A series of emergency warnings jolted mobile phones overnight, from storm surge warnings to storm signals due to Typhoon Ulysses (international name: Vamco). Who's behind it? Twitterverse's textmate, the NDRRMC.
The government's disaster response council made it to the top trends on Twitter on Wednesday, November 11, as people shared mixed feelings over their emergency texts which jolted some awake during their sleep.
But no matter the public scrutiny, these emergency alerts are here to stay as mandated by the Free Mobile Disaster Alerts Act of 2014. Telcos are required to send free mobile alerts as long as natural and man-made disasters and calamities threaten the Philippines.
According to Twitter user, @MightyMonita, the NDRRMC's alerts should move people to prepare. It shouldn't scare people.
In the past, NDRRMC's public service warning system was scrutinized for falling behind real time. Not on Wednesday, as Ulysses moved closer.
This week, people on Twitter noted how NDRRMC have been sending updates real time as soon as the specific warnings get issued by assigned agencies such as PAGASA.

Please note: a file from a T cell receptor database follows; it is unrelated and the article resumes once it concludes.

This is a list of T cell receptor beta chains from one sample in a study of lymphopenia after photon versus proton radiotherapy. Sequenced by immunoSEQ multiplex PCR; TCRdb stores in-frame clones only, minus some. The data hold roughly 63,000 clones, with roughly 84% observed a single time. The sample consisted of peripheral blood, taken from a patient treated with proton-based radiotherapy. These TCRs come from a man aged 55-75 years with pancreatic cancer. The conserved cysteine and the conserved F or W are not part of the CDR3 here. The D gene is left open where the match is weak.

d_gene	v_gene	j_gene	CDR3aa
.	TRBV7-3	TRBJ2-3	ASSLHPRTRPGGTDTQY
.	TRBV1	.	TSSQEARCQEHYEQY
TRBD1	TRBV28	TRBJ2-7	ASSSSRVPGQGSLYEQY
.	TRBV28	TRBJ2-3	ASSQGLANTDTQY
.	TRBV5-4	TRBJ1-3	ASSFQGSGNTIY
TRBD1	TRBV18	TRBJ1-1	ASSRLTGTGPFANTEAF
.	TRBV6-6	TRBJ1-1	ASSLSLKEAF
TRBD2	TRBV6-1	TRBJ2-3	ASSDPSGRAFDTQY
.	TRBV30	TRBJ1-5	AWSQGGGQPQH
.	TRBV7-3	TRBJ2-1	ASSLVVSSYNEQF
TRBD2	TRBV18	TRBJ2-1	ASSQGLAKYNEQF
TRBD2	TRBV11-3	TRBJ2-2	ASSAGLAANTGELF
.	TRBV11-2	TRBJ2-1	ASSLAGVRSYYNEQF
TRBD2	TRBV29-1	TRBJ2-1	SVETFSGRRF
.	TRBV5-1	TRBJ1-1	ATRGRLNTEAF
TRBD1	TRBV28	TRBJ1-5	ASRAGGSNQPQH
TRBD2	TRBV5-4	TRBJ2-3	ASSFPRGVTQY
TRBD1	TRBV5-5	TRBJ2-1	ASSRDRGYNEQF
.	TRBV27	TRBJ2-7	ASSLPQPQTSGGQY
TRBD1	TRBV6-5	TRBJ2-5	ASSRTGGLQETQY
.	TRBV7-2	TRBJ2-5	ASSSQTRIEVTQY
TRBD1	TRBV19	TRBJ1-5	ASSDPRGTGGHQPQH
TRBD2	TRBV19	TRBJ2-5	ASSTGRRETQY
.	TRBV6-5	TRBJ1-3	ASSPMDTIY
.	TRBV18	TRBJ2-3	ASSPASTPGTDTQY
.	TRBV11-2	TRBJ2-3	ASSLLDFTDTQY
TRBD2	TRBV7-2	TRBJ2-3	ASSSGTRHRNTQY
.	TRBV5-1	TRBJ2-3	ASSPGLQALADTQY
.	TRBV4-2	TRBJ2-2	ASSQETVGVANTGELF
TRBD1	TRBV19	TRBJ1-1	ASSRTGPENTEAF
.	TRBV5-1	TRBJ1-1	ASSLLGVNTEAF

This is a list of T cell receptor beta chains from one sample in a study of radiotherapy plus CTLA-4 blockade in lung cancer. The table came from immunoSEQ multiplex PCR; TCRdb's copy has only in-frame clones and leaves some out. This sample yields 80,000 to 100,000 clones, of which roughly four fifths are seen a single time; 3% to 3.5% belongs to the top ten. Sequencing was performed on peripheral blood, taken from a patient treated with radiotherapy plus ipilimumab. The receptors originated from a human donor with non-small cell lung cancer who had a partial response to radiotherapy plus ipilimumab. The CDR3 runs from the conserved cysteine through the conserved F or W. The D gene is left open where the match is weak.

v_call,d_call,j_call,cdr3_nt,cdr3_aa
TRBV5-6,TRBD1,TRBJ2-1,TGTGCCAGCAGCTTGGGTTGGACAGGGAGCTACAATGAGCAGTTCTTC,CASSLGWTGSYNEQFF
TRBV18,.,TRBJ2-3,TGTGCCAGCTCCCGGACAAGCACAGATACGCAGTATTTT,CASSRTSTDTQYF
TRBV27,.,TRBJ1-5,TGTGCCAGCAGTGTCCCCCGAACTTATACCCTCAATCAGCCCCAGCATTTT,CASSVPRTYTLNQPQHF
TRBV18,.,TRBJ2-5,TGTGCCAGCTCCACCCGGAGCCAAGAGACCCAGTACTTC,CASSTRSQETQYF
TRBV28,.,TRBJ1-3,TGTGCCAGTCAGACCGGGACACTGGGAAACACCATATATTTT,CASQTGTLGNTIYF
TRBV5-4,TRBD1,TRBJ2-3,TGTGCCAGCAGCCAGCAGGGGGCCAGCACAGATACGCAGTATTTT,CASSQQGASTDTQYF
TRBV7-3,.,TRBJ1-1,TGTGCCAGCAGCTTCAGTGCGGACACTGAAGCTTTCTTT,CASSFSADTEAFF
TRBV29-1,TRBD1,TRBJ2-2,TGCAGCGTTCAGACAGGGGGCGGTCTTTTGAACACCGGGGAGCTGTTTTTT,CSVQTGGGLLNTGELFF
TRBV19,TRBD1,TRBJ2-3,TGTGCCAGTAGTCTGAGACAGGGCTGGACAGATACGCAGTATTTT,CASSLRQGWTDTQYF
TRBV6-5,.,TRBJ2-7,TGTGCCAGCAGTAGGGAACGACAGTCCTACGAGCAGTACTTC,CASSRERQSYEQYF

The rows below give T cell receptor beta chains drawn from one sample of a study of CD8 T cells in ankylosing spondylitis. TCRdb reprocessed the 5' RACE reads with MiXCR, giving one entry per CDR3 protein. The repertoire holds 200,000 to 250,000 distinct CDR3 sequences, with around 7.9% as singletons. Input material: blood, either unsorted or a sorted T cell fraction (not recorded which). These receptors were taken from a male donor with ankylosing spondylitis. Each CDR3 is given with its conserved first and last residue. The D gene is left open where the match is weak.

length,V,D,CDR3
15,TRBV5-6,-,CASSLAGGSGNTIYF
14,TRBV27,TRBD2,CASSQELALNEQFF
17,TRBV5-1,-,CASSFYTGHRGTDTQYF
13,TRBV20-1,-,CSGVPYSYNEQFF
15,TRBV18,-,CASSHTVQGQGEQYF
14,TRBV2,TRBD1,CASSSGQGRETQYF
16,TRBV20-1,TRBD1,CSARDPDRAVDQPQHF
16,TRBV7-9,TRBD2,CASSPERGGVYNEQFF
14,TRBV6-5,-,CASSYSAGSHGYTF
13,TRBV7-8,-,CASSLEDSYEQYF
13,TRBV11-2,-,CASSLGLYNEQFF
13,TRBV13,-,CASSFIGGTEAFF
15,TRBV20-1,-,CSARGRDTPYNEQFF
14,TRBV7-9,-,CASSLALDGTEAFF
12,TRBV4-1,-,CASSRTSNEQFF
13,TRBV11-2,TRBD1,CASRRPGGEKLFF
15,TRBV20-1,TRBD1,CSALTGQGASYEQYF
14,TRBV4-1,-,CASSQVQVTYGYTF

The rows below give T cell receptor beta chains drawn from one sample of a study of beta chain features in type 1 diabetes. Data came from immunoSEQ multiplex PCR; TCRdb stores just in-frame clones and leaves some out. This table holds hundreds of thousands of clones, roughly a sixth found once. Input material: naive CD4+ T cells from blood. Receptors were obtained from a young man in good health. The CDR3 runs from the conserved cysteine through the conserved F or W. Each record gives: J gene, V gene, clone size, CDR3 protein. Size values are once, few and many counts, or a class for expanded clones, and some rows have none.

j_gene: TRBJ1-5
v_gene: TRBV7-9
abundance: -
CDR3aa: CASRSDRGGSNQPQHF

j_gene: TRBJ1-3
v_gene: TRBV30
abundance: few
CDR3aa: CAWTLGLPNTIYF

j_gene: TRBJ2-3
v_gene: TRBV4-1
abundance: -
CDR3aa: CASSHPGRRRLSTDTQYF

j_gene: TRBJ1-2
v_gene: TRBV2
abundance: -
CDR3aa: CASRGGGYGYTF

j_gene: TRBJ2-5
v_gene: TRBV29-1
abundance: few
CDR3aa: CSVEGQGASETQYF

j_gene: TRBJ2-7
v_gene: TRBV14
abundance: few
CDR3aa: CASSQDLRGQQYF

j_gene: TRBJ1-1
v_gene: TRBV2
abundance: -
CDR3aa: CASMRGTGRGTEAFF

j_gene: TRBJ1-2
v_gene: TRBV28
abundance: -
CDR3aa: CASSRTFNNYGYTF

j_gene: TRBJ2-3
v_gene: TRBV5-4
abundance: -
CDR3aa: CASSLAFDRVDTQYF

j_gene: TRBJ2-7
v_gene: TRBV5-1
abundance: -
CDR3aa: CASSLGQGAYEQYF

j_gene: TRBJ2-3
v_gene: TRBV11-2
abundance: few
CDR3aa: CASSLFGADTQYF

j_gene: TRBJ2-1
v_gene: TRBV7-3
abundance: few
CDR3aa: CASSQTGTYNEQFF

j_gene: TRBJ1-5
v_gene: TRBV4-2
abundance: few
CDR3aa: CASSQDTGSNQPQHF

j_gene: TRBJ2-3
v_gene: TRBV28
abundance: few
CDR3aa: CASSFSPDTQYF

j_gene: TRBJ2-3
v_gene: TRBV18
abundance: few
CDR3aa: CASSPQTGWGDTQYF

Here are some of NDRRMC's text warnings for Typhoon Ulysses:
How to opt out of the NDRRMC Alerts:
We discourage doing this for your own safety, but just in case you strongly feel that the warnings are getting unbearable, there is a way to turn it off.
For IOS users:
- Go to Settings
- Find the Notifications tab
- At the very bottom of the list, you'll find the Government Alerts section where you may switch off Emergency Elerts.
For Android users:
- Go to Settings
- Find Sounds & vibration
- Click More sound settings
- Choose which emergency alerts you want turned off
Settings may vary per phone but in general, these alerts can be turned on and off through the sound/notifications settings.
*This story originally appeared on Reportr.world. Minor edits have been made by the Preview.ph editors.